Kundera's Artful Exile: The Paradox of Betrayal Public Deposited

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Last Modified
  • March 22, 2019
Creator
  • Spallino Mironava, Yauheniya A.
    • Affiliation: College of Arts and Sciences, Department of Germanic and Slavic Languages and Literatures
Abstract
  • The Czech novelist Milan Kundera who has lived in France since 1975 is all too familiar with betrayal, which punctuates both his life and his works. The publication of his novel The Unbearable Lightness of Being in 1984 sparked a heated debate among some of the most prominent Czech dissidents at home and leading Czech intellectuals in exile. Accusations of betrayal leveled against the author are central to the polemic, but the main area of contention addresses the larger questions of the role, rights, and freedoms of a writer of fiction, as expressed by two branches of Czechoslovak culture: exilic and dissident. By examining the dispute surrounding Kundera's best-known novel and tracing the trajectory of the betrayals he allegedly committed in exile, I seek to investigate the broader philosophical issue of a novelist's freedom, to delineate the complexities of an exilic writer's propensity to betray, and to demonstrate, using Kundera's own conception of the novel as a genre, that his betrayals are in fact positive, liberating, and felicitous.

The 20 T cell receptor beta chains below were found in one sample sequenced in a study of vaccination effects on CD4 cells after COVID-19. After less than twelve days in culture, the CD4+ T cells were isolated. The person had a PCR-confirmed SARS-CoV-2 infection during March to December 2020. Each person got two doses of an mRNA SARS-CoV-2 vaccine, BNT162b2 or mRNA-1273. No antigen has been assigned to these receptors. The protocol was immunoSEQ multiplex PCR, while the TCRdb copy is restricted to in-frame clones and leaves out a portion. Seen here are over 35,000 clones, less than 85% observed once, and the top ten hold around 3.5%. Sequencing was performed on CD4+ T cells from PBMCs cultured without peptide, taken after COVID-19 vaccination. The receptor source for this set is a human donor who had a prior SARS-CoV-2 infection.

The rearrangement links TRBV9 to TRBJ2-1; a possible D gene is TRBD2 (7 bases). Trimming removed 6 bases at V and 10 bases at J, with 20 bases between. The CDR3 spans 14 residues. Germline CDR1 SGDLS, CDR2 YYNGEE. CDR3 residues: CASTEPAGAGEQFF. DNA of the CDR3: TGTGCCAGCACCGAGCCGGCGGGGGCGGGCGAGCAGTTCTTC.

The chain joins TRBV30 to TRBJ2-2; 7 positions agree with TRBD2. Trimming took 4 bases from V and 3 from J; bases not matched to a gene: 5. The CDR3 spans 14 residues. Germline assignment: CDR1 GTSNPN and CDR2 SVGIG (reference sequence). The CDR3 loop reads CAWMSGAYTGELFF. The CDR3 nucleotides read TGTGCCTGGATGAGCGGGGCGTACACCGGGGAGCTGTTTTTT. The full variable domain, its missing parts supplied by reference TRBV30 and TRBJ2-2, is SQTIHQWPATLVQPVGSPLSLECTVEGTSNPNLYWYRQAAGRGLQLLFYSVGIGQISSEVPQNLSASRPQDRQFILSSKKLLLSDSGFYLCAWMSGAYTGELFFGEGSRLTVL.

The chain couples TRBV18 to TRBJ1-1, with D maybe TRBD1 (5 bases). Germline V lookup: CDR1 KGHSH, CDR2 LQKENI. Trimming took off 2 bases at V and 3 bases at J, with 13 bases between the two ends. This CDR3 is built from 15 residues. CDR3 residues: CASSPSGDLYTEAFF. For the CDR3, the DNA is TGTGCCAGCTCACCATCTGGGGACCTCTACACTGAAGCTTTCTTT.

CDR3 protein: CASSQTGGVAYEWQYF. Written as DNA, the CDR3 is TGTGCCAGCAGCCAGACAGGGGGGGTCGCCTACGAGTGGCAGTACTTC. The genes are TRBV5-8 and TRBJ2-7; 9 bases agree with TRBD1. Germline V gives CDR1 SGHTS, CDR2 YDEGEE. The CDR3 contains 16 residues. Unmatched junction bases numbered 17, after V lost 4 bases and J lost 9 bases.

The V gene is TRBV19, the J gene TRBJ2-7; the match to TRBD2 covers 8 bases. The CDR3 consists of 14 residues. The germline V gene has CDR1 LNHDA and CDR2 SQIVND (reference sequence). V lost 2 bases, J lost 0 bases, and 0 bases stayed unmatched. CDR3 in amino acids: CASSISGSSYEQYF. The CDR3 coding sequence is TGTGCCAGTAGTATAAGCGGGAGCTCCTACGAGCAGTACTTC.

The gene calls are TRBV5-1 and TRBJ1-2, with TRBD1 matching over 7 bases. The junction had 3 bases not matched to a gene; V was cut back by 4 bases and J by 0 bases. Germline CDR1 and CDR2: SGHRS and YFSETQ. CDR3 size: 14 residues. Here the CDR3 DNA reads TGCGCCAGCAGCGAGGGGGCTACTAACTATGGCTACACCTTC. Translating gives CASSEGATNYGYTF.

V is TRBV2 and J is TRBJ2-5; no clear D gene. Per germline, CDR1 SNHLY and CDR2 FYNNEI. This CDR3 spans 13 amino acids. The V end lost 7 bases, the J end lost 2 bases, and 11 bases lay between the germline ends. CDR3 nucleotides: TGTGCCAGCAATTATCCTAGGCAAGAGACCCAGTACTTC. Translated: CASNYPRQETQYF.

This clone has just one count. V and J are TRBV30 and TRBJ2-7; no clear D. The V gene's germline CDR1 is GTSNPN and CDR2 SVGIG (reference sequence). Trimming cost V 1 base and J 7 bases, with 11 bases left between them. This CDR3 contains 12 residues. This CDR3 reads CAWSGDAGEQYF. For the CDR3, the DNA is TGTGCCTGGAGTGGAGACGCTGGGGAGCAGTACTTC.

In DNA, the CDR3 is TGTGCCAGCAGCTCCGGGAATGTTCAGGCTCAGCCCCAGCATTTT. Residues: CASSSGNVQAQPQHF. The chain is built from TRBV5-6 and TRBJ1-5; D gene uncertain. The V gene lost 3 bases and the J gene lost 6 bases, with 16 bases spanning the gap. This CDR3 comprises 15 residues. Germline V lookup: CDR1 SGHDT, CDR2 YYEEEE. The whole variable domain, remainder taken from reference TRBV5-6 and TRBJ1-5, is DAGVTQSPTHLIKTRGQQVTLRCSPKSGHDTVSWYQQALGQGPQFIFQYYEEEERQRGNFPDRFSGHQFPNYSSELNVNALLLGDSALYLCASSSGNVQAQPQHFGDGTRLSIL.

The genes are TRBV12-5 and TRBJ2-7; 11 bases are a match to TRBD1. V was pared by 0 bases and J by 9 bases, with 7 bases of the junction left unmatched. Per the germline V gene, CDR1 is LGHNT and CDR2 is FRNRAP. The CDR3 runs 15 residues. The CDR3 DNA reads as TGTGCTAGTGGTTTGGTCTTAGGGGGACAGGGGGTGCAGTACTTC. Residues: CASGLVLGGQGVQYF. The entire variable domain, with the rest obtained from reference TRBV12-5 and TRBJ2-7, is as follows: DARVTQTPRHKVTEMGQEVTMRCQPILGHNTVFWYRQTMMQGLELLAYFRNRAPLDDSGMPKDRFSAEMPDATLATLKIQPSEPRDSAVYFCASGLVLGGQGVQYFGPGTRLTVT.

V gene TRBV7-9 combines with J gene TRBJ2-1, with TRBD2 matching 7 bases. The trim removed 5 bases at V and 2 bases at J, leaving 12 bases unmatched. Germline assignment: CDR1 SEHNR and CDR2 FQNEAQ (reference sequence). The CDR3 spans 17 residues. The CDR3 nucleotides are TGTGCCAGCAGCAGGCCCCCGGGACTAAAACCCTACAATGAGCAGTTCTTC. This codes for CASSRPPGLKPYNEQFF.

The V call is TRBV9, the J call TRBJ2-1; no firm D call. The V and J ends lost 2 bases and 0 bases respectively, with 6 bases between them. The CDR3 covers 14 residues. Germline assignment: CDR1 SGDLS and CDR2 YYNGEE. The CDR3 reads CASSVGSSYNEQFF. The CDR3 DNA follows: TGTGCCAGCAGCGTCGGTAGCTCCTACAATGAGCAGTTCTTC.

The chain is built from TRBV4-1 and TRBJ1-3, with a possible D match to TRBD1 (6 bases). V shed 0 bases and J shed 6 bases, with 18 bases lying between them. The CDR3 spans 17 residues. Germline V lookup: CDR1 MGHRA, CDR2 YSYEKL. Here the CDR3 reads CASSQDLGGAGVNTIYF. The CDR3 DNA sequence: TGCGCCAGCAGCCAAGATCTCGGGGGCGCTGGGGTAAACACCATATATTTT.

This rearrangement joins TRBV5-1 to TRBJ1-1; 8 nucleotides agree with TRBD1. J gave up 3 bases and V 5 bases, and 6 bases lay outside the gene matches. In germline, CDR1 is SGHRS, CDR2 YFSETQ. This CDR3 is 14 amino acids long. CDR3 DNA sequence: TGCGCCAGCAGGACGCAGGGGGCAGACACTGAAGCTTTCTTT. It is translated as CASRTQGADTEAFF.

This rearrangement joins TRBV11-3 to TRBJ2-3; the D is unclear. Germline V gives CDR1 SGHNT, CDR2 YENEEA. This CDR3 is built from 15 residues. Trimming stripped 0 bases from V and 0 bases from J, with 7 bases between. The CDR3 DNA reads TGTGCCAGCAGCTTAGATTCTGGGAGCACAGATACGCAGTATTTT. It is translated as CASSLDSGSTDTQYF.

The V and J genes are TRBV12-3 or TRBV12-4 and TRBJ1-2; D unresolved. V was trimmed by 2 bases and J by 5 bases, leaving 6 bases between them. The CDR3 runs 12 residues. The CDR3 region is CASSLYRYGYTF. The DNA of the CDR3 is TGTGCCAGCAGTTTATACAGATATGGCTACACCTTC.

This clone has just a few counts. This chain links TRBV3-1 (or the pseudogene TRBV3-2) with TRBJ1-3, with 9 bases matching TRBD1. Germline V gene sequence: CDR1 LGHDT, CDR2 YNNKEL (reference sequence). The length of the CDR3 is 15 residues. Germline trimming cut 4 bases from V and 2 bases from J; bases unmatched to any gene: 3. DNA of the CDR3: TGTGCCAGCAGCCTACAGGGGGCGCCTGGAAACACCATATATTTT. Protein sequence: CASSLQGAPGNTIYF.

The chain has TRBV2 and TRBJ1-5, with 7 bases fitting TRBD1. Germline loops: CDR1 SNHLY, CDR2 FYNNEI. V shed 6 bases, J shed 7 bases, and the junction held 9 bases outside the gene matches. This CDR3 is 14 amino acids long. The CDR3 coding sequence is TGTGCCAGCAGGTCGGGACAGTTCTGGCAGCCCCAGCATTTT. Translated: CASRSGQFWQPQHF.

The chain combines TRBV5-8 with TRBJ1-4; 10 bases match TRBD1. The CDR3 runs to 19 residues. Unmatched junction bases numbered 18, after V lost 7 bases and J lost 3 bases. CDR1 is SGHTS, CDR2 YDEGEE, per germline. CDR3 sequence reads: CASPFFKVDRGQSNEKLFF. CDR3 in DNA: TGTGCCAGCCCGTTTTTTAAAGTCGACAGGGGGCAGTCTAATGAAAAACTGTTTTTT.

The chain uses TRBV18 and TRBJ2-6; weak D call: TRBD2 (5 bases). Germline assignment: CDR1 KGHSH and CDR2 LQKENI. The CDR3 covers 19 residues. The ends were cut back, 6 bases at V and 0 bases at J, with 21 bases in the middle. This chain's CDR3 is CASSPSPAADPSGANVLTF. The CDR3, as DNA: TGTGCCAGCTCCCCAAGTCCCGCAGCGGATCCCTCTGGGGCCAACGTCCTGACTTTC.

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  • In Copyright
Advisor
  • Pichova, Hana
Degree
  • Master of Arts
Degree granting institution
  • University of North Carolina at Chapel Hill
Graduation year
  • 2013
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